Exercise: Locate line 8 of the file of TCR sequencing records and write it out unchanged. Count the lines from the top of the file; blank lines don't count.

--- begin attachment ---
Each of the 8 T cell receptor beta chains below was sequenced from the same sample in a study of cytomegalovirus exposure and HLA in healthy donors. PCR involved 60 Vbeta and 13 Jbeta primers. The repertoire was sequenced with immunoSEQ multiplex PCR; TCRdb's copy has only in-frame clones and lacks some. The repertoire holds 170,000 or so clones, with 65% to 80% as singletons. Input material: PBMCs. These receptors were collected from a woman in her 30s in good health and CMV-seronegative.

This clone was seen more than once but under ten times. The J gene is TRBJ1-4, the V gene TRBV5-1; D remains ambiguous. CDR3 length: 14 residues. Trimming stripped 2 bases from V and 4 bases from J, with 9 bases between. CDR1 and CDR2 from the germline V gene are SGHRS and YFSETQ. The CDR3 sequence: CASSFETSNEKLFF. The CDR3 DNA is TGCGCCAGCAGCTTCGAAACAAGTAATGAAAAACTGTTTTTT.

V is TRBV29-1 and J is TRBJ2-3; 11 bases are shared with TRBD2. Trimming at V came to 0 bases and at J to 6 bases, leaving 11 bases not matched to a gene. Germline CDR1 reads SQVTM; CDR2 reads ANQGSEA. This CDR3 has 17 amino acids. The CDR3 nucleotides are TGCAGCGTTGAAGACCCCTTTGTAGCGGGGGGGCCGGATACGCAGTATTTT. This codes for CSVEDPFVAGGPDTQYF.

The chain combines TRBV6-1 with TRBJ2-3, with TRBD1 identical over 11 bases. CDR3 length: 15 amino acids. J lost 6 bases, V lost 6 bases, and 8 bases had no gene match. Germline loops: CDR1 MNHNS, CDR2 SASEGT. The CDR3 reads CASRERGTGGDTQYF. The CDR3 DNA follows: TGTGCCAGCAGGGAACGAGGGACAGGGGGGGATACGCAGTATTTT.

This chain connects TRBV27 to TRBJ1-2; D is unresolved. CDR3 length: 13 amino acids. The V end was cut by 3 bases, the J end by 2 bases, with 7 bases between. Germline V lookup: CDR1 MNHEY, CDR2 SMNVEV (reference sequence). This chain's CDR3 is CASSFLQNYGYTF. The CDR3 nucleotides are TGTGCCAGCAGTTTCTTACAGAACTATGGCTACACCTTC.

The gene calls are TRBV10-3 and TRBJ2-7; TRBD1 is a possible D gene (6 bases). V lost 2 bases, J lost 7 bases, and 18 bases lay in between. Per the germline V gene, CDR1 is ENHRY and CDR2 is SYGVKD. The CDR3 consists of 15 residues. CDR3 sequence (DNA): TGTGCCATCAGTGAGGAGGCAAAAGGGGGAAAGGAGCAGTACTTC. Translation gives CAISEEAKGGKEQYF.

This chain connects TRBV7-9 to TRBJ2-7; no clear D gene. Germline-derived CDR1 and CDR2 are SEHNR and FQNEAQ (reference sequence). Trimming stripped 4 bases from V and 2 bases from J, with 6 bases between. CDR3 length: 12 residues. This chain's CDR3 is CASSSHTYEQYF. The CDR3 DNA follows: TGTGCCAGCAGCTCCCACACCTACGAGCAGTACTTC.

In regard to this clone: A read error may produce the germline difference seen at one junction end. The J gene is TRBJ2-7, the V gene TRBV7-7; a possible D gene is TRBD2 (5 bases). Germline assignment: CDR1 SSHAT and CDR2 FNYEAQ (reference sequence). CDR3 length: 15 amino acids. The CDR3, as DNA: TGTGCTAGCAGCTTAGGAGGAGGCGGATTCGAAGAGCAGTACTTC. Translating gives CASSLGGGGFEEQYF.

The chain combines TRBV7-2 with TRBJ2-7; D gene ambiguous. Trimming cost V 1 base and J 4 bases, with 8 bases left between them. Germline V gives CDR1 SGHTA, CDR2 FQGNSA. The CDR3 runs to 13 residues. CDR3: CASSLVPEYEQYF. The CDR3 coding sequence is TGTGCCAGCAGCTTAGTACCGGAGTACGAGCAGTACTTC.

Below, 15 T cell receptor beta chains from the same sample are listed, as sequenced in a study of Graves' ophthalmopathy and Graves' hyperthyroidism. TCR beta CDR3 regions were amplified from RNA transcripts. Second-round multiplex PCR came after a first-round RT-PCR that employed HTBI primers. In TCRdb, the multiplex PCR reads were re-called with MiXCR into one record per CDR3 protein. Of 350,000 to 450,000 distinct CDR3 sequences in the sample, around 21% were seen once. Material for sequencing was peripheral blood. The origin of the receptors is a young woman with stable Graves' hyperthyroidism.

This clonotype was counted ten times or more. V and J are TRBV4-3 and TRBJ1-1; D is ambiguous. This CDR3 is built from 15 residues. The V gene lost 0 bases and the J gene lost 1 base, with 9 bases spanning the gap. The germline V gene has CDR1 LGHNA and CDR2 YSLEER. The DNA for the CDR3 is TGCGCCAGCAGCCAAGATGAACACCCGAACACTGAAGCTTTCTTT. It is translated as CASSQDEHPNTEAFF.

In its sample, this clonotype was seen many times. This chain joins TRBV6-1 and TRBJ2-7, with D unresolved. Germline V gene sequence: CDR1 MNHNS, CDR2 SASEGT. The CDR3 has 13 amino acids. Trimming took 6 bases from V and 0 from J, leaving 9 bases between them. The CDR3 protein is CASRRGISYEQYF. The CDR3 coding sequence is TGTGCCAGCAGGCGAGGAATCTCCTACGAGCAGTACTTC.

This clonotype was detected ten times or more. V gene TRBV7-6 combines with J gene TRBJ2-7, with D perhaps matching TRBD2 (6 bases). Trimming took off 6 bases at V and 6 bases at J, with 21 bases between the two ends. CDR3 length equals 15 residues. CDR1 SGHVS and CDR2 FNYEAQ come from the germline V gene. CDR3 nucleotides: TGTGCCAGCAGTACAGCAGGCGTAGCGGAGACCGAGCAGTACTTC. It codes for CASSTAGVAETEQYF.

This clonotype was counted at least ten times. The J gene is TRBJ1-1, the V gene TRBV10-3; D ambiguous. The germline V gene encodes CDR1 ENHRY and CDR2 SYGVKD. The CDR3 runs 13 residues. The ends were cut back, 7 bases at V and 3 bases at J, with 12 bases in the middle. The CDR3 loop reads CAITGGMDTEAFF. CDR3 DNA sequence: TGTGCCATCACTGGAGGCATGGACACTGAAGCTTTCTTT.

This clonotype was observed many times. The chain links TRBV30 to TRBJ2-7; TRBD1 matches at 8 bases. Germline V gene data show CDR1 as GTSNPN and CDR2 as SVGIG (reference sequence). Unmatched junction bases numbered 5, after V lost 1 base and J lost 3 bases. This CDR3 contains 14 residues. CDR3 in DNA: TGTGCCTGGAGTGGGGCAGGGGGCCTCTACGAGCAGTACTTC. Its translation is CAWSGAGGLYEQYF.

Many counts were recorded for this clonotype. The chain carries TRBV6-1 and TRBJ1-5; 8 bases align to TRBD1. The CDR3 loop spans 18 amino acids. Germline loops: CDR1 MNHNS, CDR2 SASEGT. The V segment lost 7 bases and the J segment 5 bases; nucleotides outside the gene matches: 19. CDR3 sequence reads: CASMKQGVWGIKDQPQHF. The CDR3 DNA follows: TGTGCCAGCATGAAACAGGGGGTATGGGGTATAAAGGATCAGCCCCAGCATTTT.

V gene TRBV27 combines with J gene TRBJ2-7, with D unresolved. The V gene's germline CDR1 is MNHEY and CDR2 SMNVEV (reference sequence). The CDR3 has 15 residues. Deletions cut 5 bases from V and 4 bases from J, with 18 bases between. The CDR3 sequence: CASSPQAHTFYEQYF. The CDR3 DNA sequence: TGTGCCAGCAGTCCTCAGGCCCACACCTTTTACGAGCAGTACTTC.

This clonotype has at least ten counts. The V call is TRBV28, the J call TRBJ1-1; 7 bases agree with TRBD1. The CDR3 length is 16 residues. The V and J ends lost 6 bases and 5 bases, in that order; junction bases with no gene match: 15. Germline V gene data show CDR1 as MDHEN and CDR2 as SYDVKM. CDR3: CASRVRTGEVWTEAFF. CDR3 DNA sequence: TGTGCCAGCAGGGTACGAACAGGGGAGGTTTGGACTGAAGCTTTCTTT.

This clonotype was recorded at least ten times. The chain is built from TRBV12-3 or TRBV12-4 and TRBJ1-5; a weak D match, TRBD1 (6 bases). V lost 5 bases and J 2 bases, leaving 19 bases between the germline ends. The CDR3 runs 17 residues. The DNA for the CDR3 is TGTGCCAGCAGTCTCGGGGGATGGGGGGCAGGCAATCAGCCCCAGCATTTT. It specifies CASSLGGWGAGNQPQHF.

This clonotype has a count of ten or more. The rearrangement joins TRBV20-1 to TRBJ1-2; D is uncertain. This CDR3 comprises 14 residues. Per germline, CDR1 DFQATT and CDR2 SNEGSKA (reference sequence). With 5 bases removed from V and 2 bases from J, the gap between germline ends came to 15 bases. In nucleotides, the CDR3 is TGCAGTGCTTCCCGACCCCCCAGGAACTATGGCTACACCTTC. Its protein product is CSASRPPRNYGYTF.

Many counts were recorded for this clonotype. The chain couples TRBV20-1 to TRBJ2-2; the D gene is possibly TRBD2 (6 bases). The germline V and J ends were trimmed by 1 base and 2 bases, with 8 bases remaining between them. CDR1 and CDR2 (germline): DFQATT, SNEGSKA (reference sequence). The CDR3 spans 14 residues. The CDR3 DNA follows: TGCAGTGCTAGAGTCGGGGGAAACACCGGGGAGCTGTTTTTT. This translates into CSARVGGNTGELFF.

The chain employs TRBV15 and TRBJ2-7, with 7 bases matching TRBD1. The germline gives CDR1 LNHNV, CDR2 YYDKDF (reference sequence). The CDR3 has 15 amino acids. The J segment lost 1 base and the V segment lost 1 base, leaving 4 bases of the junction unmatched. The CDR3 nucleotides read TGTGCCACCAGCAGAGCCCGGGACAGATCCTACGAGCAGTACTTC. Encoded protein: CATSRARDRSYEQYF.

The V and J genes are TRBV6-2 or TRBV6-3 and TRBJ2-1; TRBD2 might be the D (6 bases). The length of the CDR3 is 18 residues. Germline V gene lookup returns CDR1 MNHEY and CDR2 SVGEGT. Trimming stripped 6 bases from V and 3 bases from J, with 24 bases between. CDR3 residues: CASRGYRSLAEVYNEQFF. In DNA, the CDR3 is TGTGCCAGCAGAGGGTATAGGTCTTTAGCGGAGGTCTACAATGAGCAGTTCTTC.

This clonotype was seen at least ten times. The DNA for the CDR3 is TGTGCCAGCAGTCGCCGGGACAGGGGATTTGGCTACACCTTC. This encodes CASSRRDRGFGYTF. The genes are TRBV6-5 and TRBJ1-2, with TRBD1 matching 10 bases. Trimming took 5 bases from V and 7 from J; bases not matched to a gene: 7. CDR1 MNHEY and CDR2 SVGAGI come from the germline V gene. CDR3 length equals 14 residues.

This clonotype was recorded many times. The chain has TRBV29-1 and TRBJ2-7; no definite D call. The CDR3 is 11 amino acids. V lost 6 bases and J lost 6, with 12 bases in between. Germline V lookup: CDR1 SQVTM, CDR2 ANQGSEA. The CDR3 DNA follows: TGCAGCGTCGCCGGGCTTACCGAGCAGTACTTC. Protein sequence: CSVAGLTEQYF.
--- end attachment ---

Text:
In regard to this clone: A read error may produce the germline difference seen at one junction end. The J gene is TRBJ2-7, the V gene TRBV7-7; a possible D gene is TRBD2 (5 bases). Germline assignment: CDR1 SSHAT and CDR2 FNYEAQ (reference sequence). CDR3 length: 15 amino acids. The CDR3, as DNA: TGTGCTAGCAGCTTAGGAGGAGGCGGATTCGAAGAGCAGTACTTC. Translating gives CASSLGGGGFEEQYF.